Fancy some flowery fun? We have a great science activity and worksheet pack that your child will love getting stuck into! Labelling, colouring and even dissection. Our pack is a wonderful way to inspire young minds and create budding botanists. Download our Parts of a Flower for Kids – Free, Printable Worksheets to get started. Grown-ups might learn something too!
What’s Included in our Parts of a Flower Worksheet Pack?
Parts of a Flower Labelled Diagram – Page 1
Our pack begins with a clear and colourful plant diagram for kids. A useful picture of a flower with labelled parts, the key terms your child will learn. Talk through the diagram together and the job each part of the flower does.
What Do the Different Parts of a Flower Do?
If you are not up to scratch on your botany, don’t worry! We’ve got all the information you’ll need about the parts of a flower.
The Structure of a Flower
- Pedicel – The stalk that supports a single flower.
- Sepal – Special leaves that protect the flower before it blooms.
- Receptacle – The part of the stalk that the flower is attached to.
- Petal – The colourful parts, used to attract insects.
The Male Parts of a Flower
- Anther – Produces pollen.
- Filament – Holds the anther up.
- Stamen – The male parts of the flower, the anther and filament, are together, known as the stamen.
The Female Parts of a Flower
- Stigma – The sticky bit at the top of the pistil that catches pollen. The pollen could come from the anther of the flower or be brought in from other flowers by insects or the wind
- Style – Holds the stigma up.
- Ovary –Contains the ovules and turns into fruit when the ovules are fertilised.
- Ovule – The part that turns into a seed, when it has been fertilised.
- Pollen Tube – When a grain of pollen from another flower lands on the stigma, a pollen tube grows down through the style and into the ovary. It joins the pollen to the ovule so the flower can be fertilized and form fruits and seeds.
- Pistil – The female parts of a flower, the stigma, style, ovary and ovules, are together, known as the pistil.
Label the Parts of a Flower Worksheet – Page 2
Now that your little scientist has learnt the names of the different parts of the flower, it’s time to see if they can recall them. This could be done in a few different ways, depending on their age or how confident they feel.
- Look, Cover, Write, Check – Look at the labelled diagram, cover it, write down as many labels as possible and check the answers. This can be repeated a few times until all of the boxes are filled.
- Cut and stick – Cut out the names from the key terms box and stick them into the right place on the plant.
- Finish the word – Write the first letter of each word in the boxes and let your child finish them. This is a great way to learn the spellings too.
Draw a Flower – Page 3
To really get this knowledge to stick the next step is to draw the flower for themselves. This worksheet also has the parts of a flower image there for them to refer to.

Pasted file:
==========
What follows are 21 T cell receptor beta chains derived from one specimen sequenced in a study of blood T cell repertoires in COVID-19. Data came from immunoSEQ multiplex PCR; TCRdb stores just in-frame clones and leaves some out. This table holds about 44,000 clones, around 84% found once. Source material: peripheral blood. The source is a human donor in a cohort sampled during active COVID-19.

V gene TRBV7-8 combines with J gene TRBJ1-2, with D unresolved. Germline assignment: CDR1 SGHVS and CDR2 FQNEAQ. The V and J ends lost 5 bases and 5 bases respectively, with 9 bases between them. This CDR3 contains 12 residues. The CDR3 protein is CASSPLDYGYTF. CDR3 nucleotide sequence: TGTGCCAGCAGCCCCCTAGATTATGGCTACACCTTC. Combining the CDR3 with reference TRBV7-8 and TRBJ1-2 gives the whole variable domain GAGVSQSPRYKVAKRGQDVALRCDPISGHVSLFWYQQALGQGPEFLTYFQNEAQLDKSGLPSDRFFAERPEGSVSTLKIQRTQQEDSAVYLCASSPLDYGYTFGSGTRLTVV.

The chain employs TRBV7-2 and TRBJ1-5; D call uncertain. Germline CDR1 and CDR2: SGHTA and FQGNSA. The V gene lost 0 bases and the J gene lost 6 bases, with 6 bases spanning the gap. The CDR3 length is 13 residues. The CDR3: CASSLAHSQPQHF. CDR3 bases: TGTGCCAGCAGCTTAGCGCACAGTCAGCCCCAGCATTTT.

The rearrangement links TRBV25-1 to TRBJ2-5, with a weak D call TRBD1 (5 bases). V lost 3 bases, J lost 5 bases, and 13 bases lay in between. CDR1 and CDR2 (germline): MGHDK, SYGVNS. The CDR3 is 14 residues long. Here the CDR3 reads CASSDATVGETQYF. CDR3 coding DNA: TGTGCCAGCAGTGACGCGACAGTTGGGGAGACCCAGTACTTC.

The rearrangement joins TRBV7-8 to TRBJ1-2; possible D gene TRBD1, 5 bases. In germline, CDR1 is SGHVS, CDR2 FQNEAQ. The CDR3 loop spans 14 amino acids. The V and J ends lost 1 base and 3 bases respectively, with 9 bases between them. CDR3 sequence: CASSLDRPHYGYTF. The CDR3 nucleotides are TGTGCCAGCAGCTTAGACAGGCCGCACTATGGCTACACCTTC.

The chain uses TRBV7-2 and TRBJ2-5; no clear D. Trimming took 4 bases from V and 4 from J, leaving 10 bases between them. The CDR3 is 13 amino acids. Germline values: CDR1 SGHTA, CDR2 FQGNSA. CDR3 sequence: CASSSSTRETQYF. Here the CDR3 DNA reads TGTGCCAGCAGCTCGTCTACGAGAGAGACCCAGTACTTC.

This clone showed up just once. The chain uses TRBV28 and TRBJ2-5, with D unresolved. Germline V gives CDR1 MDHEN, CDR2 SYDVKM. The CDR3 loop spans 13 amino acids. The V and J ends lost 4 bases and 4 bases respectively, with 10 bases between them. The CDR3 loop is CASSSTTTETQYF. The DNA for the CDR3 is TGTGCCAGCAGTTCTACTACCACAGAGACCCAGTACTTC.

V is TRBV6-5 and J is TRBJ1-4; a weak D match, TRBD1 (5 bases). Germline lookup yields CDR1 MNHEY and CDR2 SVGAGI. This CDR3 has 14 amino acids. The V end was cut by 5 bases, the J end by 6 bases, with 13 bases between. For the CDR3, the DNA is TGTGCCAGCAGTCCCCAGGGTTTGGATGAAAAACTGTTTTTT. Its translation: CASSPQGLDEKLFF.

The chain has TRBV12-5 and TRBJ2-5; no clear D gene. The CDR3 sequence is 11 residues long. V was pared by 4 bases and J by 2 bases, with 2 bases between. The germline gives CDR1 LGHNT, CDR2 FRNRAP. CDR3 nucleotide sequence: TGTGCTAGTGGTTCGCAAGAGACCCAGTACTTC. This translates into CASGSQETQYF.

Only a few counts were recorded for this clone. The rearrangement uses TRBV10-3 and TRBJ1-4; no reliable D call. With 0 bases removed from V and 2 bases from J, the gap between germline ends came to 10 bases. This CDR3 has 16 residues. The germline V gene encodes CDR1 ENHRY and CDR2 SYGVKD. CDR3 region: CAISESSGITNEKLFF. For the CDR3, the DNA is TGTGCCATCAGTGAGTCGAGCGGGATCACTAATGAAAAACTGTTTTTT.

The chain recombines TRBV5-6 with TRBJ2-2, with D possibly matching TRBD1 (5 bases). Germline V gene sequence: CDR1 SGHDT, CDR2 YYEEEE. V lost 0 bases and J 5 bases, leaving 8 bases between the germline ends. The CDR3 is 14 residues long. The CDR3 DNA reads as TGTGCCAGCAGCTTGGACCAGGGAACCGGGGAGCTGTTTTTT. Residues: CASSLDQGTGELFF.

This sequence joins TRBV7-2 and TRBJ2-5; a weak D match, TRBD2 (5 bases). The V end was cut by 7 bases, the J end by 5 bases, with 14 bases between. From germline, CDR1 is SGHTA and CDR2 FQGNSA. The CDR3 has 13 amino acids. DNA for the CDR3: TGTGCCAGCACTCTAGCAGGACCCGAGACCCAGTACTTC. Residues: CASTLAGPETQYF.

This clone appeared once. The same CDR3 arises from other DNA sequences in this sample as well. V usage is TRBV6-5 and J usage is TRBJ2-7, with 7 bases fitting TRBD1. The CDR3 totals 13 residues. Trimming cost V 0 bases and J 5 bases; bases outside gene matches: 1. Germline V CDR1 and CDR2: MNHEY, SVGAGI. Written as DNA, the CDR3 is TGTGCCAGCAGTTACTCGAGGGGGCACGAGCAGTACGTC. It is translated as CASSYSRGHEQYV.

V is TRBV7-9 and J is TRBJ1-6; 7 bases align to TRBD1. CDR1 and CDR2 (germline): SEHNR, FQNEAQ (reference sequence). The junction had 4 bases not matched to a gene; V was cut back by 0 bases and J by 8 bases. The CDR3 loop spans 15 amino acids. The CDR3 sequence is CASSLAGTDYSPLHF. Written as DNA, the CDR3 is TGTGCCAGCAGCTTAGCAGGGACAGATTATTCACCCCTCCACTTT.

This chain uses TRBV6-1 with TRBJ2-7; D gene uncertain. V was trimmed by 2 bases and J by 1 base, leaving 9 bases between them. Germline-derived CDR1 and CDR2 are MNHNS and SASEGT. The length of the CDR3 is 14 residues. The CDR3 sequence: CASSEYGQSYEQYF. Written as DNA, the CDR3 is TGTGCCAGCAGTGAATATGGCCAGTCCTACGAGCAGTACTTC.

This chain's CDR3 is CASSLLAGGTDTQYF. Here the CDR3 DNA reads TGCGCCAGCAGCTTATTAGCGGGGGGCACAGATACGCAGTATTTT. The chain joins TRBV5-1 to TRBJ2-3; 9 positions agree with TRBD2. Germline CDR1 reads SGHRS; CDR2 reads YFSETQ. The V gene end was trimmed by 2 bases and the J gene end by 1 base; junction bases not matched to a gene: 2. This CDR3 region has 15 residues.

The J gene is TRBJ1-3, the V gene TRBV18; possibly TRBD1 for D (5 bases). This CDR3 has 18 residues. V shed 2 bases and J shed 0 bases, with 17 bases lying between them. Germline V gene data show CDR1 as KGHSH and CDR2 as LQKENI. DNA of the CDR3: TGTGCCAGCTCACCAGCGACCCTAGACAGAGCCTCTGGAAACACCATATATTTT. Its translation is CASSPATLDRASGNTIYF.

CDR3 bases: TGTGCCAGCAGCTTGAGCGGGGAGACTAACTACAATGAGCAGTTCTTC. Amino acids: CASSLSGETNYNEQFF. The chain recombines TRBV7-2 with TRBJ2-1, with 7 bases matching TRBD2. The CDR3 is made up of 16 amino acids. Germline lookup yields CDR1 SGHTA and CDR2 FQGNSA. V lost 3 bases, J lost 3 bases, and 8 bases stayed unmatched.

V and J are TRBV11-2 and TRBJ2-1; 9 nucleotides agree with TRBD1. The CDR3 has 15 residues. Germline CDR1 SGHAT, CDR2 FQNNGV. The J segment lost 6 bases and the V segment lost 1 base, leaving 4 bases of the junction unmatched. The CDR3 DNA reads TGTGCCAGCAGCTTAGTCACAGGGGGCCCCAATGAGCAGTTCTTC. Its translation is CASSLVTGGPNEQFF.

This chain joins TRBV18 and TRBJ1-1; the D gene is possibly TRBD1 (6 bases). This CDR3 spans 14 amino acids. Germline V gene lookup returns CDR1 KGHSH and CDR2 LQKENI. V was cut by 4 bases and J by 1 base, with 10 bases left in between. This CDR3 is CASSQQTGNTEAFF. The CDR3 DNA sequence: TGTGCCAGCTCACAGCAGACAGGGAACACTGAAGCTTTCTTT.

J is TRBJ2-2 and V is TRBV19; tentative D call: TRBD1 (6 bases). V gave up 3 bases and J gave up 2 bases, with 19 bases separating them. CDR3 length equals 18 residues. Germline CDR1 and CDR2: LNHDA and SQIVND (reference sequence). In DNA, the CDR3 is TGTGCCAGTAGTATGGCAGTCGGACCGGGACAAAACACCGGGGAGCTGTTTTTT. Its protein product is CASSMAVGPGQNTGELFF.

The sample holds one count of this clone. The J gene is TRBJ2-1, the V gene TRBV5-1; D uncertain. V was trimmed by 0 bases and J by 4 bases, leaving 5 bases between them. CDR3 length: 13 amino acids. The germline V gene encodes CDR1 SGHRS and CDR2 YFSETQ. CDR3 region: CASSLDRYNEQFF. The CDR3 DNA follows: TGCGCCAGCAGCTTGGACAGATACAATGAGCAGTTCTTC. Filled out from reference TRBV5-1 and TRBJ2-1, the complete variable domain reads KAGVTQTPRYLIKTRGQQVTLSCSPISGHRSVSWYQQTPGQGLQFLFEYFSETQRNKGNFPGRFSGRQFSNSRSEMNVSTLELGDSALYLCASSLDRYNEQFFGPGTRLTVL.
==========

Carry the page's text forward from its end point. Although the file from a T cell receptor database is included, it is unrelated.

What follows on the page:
- Exact copy – Have your child try to make an exact copy of the picture. They could even use a ruler to get the size right.
- From Memory – Cover the flower diagram and try to draw the picture from memory. Agree rules like a three-second peek is allowed.
- Lovely Labels – Once your child has drawn a copy of the diagram, ask them to label it with the names of the flower parts. You could let them use the list of the key terms from the Label the Parts of the Flower worksheet if they need support.
- Awesome Annotations – If they’ve nailed the names of the flower parts, challenge your brainy botanist to add annotations. These should say some of the things the parts of the flowers do.
Parts of a Flower Colouring Page – Page 4
Finish off the worksheet pack by colouring a fab parts of a flower picture. Your child will love being able to design their own colourful petals and talk about the different parts with you.
- Use pipe cleaners and pompoms to make 3D filaments and anthers.
- Glue on tissue paper to create life-like petals.
- Stick on real seeds like sesame or poppy to represent the seeds in the ovary.
- When your little artist’s work is complete, upload it to our Gallery Page. We’d love to see their wonderful creation!
Take the learning further
Perform a flower dissection with your child. This will allow them to see the parts in real life and cement their learning.
What You Will Need
- A large flower – daffodils, tulips and lilies work really well.
- Scissors or a knife. An ordinary butter knife is fine. You won’t need anything too sharp.
- A plain piece of paper or card.
- A pen or pencil.
- Glue or pins.
How to do a Flower Dissection with Kids
With your little botanist, carefully take the flower apart. Name the parts as you find them, your parts of a flower diagram will be useful for this. Once a part has been removed, glue or pin it to the paper and let your child write its name.
Each flower will be different but below is a useful guide for the order of dissection.
- Pull off the petals.
- Remove the stamen.
- Remove the pistil.
- Split the pistil into stigma, style and ovary.
- Split open the ovary.
- Remove the ovules from inside the ovary.
The amount of support each child needs to complete the dissection will vary. Many will require lots of help with the first flower. However, after they’ve done it once they’re likely to want to show off and tackle another on their own. Make sure you have some spare flowers handy!
You can preserve their work by pressing it, laminating it or taking a photo and printing it for display.
Ready to Start Learning the Parts of a Flower With Your Child?
Did Your Little Scientist Love Our Parts of a Flower for Kids Worksheets?